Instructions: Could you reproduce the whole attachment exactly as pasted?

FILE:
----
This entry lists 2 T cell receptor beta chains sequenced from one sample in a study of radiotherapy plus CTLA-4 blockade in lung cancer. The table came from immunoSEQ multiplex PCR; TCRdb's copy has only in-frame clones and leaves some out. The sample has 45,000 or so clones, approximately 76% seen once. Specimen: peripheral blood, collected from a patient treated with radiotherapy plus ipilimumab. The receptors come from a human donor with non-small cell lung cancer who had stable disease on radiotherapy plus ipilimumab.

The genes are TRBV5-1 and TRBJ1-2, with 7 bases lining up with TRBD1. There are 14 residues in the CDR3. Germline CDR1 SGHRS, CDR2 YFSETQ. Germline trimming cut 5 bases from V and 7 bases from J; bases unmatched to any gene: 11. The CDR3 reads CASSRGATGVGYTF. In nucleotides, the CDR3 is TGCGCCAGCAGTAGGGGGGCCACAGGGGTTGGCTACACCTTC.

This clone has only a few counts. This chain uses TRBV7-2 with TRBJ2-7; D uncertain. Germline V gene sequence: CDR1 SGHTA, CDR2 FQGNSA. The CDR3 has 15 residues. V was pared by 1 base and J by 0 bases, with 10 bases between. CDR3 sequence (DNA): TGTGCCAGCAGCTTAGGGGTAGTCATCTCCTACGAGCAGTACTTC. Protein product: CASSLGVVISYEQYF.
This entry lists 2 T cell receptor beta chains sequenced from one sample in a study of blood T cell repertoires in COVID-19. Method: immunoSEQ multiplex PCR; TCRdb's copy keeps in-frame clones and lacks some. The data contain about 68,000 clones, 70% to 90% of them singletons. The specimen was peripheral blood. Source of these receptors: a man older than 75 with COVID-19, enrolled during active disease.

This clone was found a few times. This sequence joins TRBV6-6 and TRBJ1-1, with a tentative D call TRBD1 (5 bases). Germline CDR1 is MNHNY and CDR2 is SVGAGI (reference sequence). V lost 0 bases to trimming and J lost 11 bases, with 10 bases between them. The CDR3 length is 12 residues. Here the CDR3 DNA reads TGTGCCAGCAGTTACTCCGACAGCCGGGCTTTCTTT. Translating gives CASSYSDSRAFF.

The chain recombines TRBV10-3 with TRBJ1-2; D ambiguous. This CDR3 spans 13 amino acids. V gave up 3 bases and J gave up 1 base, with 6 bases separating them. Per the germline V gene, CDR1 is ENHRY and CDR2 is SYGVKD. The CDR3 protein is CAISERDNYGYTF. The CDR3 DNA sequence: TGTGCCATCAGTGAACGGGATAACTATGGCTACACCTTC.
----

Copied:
This entry lists 2 T cell receptor beta chains sequenced from one sample in a study of radiotherapy plus CTLA-4 blockade in lung cancer. The table came from immunoSEQ multiplex PCR; TCRdb's copy has only in-frame clones and leaves some out. The sample has 45,000 or so clones, approximately 76% seen once. Specimen: peripheral blood, collected from a patient treated with radiotherapy plus ipilimumab. The receptors come from a human donor with non-small cell lung cancer who had stable disease on radiotherapy plus ipilimumab.

The genes are TRBV5-1 and TRBJ1-2, with 7 bases lining up with TRBD1. There are 14 residues in the CDR3. Germline CDR1 SGHRS, CDR2 YFSETQ. Germline trimming cut 5 bases from V and 7 bases from J; bases unmatched to any gene: 11. The CDR3 reads CASSRGATGVGYTF. In nucleotides, the CDR3 is TGCGCCAGCAGTAGGGGGGCCACAGGGGTTGGCTACACCTTC.

This clone has only a few counts. This chain uses TRBV7-2 with TRBJ2-7; D uncertain. Germline V gene sequence: CDR1 SGHTA, CDR2 FQGNSA. The CDR3 has 15 residues. V was pared by 1 base and J by 0 bases, with 10 bases between. CDR3 sequence (DNA): TGTGCCAGCAGCTTAGGGGTAGTCATCTCCTACGAGCAGTACTTC. Protein product: CASSLGVVISYEQYF.
This entry lists 2 T cell receptor beta chains sequenced from one sample in a study of blood T cell repertoires in COVID-19. Method: immunoSEQ multiplex PCR; TCRdb's copy keeps in-frame clones and lacks some. The data contain about 68,000 clones, 70% to 90% of them singletons. The specimen was peripheral blood. Source of these receptors: a man older than 75 with COVID-19, enrolled during active disease.

This clone was found a few times. This sequence joins TRBV6-6 and TRBJ1-1, with a tentative D call TRBD1 (5 bases). Germline CDR1 is MNHNY and CDR2 is SVGAGI (reference sequence). V lost 0 bases to trimming and J lost 11 bases, with 10 bases between them. The CDR3 length is 12 residues. Here the CDR3 DNA reads TGTGCCAGCAGTTACTCCGACAGCCGGGCTTTCTTT. Translating gives CASSYSDSRAFF.

The chain recombines TRBV10-3 with TRBJ1-2; D ambiguous. This CDR3 spans 13 amino acids. V gave up 3 bases and J gave up 1 base, with 6 bases separating them. Per the germline V gene, CDR1 is ENHRY and CDR2 is SYGVKD. The CDR3 protein is CAISERDNYGYTF. The CDR3 DNA sequence: TGTGCCATCAGTGAACGGGATAACTATGGCTACACCTTC.